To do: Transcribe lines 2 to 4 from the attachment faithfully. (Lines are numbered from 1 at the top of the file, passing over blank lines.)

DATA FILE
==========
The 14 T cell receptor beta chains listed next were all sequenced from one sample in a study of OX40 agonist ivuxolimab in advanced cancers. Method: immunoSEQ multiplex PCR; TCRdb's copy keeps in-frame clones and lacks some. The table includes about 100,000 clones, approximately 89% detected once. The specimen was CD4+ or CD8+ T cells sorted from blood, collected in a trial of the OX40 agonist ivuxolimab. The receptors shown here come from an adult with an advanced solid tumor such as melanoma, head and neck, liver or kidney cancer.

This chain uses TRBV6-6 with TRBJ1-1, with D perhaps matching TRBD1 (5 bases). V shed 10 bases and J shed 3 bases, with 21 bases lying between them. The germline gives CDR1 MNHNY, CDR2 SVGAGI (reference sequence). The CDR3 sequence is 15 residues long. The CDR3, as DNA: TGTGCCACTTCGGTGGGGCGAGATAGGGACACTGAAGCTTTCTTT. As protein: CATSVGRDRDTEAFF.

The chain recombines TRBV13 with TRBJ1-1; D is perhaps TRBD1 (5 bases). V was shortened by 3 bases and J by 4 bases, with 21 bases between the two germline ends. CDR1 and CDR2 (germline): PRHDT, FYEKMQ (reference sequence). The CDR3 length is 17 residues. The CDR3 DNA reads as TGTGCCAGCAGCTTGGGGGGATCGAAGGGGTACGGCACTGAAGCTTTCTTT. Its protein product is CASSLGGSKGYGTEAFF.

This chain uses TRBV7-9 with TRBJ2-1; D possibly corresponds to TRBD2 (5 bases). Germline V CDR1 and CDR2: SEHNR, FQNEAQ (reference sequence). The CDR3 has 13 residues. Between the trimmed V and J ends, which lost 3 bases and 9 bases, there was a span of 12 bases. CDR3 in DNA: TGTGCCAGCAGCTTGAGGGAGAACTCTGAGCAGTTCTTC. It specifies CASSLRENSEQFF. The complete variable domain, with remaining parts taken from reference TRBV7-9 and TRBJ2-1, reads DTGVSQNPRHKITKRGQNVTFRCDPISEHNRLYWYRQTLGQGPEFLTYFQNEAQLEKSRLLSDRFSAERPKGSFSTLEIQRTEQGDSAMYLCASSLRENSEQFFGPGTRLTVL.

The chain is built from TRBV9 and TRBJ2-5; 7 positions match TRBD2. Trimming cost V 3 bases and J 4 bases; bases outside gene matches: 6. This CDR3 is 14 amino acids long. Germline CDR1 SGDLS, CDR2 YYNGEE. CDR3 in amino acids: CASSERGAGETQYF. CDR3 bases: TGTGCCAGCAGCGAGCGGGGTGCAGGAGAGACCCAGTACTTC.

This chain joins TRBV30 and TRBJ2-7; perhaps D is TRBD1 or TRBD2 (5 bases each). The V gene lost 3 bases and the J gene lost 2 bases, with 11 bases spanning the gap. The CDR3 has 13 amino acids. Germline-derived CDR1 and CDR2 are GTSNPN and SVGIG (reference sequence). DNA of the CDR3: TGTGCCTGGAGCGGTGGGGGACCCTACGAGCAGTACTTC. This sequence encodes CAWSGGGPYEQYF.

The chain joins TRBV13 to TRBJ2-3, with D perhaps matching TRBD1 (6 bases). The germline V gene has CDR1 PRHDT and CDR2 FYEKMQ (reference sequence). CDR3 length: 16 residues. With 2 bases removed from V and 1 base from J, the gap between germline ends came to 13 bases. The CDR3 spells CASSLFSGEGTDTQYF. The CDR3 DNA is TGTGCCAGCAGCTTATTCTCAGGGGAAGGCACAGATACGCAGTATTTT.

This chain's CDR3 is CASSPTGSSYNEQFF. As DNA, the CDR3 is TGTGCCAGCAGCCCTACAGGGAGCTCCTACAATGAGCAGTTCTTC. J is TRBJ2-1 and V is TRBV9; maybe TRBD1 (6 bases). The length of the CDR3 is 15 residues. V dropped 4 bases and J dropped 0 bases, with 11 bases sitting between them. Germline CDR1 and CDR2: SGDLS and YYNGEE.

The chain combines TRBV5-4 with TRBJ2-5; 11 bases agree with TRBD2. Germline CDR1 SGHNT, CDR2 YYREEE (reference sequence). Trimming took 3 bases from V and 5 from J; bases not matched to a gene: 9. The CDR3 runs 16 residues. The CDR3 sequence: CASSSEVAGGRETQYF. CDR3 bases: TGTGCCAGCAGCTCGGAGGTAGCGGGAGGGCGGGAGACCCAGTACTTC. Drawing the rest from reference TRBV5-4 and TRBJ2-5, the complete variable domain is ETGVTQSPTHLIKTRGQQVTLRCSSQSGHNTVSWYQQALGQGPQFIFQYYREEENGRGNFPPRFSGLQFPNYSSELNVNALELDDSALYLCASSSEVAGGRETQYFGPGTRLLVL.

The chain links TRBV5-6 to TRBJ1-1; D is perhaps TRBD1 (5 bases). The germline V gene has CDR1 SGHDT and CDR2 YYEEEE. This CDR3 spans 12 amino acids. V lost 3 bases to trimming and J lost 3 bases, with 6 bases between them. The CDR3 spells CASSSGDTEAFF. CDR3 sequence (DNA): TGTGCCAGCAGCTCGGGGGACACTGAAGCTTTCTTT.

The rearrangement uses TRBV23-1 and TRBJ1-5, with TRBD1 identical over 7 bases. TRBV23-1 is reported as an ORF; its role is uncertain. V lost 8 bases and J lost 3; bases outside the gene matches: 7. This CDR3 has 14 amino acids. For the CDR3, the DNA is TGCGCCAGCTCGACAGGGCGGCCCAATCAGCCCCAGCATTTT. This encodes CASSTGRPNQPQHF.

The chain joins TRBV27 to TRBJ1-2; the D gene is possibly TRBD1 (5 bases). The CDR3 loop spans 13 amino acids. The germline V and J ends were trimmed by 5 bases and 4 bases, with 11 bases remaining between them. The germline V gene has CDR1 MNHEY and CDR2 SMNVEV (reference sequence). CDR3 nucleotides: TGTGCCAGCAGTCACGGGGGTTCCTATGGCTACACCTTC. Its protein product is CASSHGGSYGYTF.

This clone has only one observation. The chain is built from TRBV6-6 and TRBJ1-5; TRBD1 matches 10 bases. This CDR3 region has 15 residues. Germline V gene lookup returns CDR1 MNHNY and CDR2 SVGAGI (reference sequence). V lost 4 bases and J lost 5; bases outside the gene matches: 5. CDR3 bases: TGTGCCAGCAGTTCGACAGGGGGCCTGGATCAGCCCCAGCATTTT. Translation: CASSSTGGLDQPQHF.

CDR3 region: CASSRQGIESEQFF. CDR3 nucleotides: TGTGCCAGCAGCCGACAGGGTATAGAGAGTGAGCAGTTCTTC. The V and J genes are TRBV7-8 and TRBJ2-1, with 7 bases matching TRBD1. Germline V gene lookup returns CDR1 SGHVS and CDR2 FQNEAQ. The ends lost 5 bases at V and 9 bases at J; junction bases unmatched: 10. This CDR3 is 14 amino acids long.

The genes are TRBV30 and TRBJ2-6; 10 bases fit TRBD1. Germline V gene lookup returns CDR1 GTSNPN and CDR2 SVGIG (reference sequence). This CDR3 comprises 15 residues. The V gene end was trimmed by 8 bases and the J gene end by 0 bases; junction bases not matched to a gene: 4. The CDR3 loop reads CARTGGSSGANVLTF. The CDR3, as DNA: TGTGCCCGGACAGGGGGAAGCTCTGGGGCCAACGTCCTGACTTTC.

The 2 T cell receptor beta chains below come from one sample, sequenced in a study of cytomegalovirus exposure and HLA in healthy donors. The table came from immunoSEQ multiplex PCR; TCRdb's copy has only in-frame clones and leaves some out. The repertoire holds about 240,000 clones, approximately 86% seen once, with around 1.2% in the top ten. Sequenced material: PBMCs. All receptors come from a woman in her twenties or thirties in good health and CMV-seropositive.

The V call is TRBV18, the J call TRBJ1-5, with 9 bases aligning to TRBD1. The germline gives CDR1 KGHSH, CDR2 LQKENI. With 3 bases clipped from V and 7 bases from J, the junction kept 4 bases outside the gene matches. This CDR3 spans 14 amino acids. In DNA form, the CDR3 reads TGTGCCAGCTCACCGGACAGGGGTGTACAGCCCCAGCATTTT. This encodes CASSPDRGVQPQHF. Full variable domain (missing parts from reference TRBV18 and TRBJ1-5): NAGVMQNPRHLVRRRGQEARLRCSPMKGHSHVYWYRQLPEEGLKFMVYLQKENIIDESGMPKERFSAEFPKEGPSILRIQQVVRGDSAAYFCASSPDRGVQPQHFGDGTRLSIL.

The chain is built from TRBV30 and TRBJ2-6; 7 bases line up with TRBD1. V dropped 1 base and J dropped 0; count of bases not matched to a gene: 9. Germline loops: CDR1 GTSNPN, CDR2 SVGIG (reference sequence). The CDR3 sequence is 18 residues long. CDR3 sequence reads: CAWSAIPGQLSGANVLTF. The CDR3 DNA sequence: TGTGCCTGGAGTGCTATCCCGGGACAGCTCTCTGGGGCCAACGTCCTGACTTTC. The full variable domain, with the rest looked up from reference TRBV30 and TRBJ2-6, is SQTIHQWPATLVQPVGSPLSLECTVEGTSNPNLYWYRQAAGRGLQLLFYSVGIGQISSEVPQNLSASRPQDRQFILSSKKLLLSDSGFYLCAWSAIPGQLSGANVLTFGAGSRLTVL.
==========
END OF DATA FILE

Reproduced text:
This chain uses TRBV6-6 with TRBJ1-1, with D perhaps matching TRBD1 (5 bases). V shed 10 bases and J shed 3 bases, with 21 bases lying between them. The germline gives CDR1 MNHNY, CDR2 SVGAGI (reference sequence). The CDR3 sequence is 15 residues long. The CDR3, as DNA: TGTGCCACTTCGGTGGGGCGAGATAGGGACACTGAAGCTTTCTTT. As protein: CATSVGRDRDTEAFF.

The chain recombines TRBV13 with TRBJ1-1; D is perhaps TRBD1 (5 bases). V was shortened by 3 bases and J by 4 bases, with 21 bases between the two germline ends. CDR1 and CDR2 (germline): PRHDT, FYEKMQ (reference sequence). The CDR3 length is 17 residues. The CDR3 DNA reads as TGTGCCAGCAGCTTGGGGGGATCGAAGGGGTACGGCACTGAAGCTTTCTTT. Its protein product is CASSLGGSKGYGTEAFF.

This chain uses TRBV7-9 with TRBJ2-1; D possibly corresponds to TRBD2 (5 bases). Germline V CDR1 and CDR2: SEHNR, FQNEAQ (reference sequence). The CDR3 has 13 residues. Between the trimmed V and J ends, which lost 3 bases and 9 bases, there was a span of 12 bases. CDR3 in DNA: TGTGCCAGCAGCTTGAGGGAGAACTCTGAGCAGTTCTTC. It specifies CASSLRENSEQFF. The complete variable domain, with remaining parts taken from reference TRBV7-9 and TRBJ2-1, reads DTGVSQNPRHKITKRGQNVTFRCDPISEHNRLYWYRQTLGQGPEFLTYFQNEAQLEKSRLLSDRFSAERPKGSFSTLEIQRTEQGDSAMYLCASSLRENSEQFFGPGTRLTVL.